President, public impatient with the state of health care

Over the weekend President Donald Trump tweeted his impatience with the inability of Congress to deliver a health care bill. 

His weekend tweets threatened to end taxpayer subsidies to insurance companies, members of Congress, and their staffs, but will this have any impact on the future of health care? 

It could be because the insurance companies would lose $8 billion a year in federal payments and taxpayers would no longer have to pay 72 percent of premiums for members of Congress and their staffs. No way Congress members wanted to pay what the rest of us pay, so they amended the bill to keep that subsidy by declaring their offices as small businesses.

“They are getting subsidies based upon their being small businesses as opposed to being individuals,” Dr. Ted Mazer of the California Medical Association said.

The President’s tweets were pretty sharp:

Mazer has closely tracked the health care bill. He says the bigger problem is the subsidies to insurance companies. If they were to lose that $8 billion, premiums would have to increase to backfill those losses.

“There are substantial subsidies that are coming on these cost sharing subsidies that somehow have to be paid for,” Mazer said. “If the federal government is not going to forward the dollars to the plans anymore the plans will look for a way to backfill that and that’s called increasing everybody’s premiums.”

Without subsidies, the insurance companies have, and will continue to withdraw their coverage plans from the marketplace driving up premiums and deductibles even higher.

“It’s pretty serious stuff that we’re talking about and the plans have been waiting to hear about repeal and replace and what kind of changes would be made and what’s going to happen with these cost share subsidies to make a decision to participate,” Mazer said.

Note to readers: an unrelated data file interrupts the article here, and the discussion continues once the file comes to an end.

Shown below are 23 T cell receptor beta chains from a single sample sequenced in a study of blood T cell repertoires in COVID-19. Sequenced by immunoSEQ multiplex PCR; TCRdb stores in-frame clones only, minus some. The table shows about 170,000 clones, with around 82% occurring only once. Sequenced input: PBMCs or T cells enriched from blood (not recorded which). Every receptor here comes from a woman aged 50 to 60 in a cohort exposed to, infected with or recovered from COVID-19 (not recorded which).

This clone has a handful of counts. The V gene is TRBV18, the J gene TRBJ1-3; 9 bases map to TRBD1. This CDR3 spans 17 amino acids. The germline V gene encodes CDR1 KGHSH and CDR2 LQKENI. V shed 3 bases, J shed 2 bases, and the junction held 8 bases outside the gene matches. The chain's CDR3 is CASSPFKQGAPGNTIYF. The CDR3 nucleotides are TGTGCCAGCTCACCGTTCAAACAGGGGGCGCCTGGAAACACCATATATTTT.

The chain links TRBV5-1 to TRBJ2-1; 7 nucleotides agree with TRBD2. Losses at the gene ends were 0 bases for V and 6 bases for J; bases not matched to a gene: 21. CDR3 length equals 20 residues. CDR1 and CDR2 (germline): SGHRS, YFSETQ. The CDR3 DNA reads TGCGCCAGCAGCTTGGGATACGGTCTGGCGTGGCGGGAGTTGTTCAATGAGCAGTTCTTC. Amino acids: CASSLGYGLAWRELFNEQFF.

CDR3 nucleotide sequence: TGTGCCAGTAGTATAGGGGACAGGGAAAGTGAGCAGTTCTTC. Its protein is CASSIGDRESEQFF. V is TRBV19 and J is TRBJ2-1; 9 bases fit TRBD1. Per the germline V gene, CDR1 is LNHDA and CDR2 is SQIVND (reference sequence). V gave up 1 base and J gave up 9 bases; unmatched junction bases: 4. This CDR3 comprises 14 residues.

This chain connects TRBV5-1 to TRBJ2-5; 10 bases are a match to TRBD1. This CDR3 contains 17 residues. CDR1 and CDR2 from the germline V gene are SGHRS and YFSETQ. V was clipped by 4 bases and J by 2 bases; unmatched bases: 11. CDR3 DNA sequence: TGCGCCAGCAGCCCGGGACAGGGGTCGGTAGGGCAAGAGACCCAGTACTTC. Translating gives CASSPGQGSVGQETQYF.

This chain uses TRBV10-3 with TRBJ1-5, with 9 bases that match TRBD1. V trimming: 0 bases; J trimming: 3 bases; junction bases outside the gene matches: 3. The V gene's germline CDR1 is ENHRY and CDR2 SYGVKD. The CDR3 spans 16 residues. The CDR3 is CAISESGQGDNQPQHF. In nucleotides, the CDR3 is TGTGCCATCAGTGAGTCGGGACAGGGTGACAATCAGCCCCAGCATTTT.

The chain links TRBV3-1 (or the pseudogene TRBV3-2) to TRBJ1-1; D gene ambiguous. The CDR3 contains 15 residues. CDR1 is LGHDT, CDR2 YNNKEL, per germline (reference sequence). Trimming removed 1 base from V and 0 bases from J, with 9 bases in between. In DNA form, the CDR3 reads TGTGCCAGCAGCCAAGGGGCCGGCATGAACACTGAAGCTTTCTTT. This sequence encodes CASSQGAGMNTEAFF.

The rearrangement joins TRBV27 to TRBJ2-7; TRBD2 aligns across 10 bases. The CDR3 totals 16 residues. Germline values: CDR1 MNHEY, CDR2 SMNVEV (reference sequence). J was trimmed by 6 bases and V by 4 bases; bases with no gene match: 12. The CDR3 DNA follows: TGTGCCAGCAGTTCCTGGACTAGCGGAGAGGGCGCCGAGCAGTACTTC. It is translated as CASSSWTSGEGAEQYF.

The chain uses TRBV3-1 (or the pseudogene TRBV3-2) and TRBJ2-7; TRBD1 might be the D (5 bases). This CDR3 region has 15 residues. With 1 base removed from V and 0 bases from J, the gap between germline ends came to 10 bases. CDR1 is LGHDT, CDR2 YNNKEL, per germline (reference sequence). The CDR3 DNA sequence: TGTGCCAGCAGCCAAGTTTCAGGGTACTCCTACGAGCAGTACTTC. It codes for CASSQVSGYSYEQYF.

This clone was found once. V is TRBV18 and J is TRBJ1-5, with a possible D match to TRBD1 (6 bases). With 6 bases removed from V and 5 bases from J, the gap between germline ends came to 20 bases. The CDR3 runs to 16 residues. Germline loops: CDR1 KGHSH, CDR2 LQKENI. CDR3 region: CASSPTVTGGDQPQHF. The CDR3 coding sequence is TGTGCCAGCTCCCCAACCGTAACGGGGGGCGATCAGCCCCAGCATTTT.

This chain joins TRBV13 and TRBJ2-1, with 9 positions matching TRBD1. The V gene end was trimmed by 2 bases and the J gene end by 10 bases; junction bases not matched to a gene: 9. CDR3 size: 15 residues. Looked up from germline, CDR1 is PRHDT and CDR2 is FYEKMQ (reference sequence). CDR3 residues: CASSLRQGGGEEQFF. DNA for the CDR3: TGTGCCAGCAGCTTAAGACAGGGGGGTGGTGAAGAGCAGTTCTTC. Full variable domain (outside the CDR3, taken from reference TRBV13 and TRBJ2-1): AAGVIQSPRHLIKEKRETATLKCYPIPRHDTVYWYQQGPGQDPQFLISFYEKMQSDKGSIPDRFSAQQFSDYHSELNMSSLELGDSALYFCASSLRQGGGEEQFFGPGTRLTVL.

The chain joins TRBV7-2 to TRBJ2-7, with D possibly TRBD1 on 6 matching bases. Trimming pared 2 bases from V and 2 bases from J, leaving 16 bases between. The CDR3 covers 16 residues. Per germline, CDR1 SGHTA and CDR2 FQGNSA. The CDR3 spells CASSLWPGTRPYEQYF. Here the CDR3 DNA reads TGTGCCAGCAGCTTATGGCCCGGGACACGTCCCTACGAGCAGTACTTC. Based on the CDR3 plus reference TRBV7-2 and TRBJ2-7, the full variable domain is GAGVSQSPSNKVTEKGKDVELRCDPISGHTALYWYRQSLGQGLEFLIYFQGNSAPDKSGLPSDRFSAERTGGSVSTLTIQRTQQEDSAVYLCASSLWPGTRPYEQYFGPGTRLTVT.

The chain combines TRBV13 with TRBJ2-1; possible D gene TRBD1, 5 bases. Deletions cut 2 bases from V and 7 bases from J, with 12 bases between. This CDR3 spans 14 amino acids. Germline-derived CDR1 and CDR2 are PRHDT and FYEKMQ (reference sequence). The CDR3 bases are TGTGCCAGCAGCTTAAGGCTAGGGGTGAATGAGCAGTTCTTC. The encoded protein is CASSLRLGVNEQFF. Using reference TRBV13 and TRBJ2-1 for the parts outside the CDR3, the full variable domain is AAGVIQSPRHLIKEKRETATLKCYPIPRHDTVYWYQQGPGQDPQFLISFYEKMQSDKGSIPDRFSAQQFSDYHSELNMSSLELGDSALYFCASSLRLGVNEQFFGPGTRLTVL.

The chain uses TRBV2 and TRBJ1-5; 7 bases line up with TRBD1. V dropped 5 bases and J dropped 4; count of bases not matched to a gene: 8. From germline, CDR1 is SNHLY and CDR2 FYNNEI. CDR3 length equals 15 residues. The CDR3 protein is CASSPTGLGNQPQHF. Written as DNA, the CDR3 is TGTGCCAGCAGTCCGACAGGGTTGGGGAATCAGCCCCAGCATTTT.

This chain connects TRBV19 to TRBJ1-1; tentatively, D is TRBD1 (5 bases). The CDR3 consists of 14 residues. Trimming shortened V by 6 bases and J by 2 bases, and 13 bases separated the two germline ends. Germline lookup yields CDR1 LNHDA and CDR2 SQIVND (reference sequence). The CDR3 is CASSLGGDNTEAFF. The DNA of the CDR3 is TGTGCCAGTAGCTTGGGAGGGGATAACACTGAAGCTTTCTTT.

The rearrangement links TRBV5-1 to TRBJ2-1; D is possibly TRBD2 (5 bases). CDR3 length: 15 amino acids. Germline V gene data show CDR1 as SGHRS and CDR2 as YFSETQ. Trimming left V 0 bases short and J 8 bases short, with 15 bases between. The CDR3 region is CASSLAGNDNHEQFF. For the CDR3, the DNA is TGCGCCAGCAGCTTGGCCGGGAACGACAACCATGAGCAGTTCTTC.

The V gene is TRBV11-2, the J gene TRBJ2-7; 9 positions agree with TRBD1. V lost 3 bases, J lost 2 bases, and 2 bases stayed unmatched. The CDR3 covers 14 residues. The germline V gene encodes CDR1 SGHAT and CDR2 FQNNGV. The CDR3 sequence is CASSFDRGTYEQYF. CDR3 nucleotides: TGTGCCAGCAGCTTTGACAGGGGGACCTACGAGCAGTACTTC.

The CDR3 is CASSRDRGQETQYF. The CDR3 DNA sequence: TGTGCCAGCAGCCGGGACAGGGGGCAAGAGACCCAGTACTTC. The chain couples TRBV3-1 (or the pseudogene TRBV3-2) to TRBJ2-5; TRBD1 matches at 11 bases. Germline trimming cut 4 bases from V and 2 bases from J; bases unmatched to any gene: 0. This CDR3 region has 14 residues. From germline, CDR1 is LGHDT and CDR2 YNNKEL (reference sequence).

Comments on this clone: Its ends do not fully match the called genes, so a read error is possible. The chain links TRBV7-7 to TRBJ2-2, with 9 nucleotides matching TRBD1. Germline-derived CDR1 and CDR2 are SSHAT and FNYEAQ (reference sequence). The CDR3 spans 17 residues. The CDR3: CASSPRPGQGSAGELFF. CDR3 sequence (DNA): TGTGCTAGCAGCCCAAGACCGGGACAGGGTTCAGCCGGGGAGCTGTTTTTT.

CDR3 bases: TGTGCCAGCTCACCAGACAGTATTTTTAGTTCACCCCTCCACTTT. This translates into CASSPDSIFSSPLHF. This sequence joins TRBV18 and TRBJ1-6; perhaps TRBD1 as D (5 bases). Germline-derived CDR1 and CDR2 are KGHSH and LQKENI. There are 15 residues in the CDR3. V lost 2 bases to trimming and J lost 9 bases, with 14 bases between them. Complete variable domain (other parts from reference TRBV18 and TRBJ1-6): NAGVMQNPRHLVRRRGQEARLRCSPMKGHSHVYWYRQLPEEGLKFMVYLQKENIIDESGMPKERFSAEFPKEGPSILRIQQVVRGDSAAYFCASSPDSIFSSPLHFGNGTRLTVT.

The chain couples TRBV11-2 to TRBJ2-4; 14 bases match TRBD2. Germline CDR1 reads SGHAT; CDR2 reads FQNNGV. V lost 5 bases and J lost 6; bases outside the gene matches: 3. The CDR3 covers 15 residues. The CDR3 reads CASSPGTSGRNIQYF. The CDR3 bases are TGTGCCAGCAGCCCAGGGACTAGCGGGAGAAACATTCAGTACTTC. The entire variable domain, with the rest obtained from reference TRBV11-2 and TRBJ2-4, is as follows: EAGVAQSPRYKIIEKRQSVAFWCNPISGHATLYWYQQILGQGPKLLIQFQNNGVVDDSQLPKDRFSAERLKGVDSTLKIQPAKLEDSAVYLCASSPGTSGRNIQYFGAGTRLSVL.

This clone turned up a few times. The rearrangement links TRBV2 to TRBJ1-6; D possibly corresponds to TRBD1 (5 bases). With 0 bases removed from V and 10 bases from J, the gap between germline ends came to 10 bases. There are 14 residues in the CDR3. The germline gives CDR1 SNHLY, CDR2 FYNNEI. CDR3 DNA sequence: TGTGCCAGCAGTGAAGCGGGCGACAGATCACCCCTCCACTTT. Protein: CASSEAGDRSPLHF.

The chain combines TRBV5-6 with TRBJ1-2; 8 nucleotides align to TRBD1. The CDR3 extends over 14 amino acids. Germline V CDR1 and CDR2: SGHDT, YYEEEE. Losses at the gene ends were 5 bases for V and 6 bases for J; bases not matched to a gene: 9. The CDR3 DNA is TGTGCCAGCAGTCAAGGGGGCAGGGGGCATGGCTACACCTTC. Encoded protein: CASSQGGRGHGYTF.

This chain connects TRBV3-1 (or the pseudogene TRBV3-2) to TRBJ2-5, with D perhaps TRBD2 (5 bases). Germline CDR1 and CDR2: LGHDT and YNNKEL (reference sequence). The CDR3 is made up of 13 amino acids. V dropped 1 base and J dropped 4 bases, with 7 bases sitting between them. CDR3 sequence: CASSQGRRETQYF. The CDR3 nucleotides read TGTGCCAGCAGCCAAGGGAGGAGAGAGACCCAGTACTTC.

California is somewhat insulated from this because we’re not in the federal exchanges. We have Covered California, which has a number of health plans and has worked pretty well under Obamacare.

The uninsured population on California has dropped from 17.2 to 7.1 percent, but any attempts to undermine Obamacare could increase risk to insurance company health plans in California.

“They have an opportunity here in California as well to still pull off even though they’ve made initial proposals.”

So how is this to be fixed? Repeal and replace is not working politically.

To start with, Dr. Mazer says there have been fraud investigations on doctors and hospitals, but not on the pharmaceutical industry.

“We need to see where the dollars are really going and why are these costs going up.

“Something has to be done because those pharma costs are escalating faster than anything,” Mazer said.

Certainly, faster than Congress.

While we wait, will the president’s impatience be matched by members of Congress? The polls show the public is also impatient.

“Now we hear Schumer on the democratic side, McCain on the republican side saying it’s time to get serious and reach across aisle, let’s have these negotiations on what can work, what can each side tolerate.”

Categories: Local San Diego News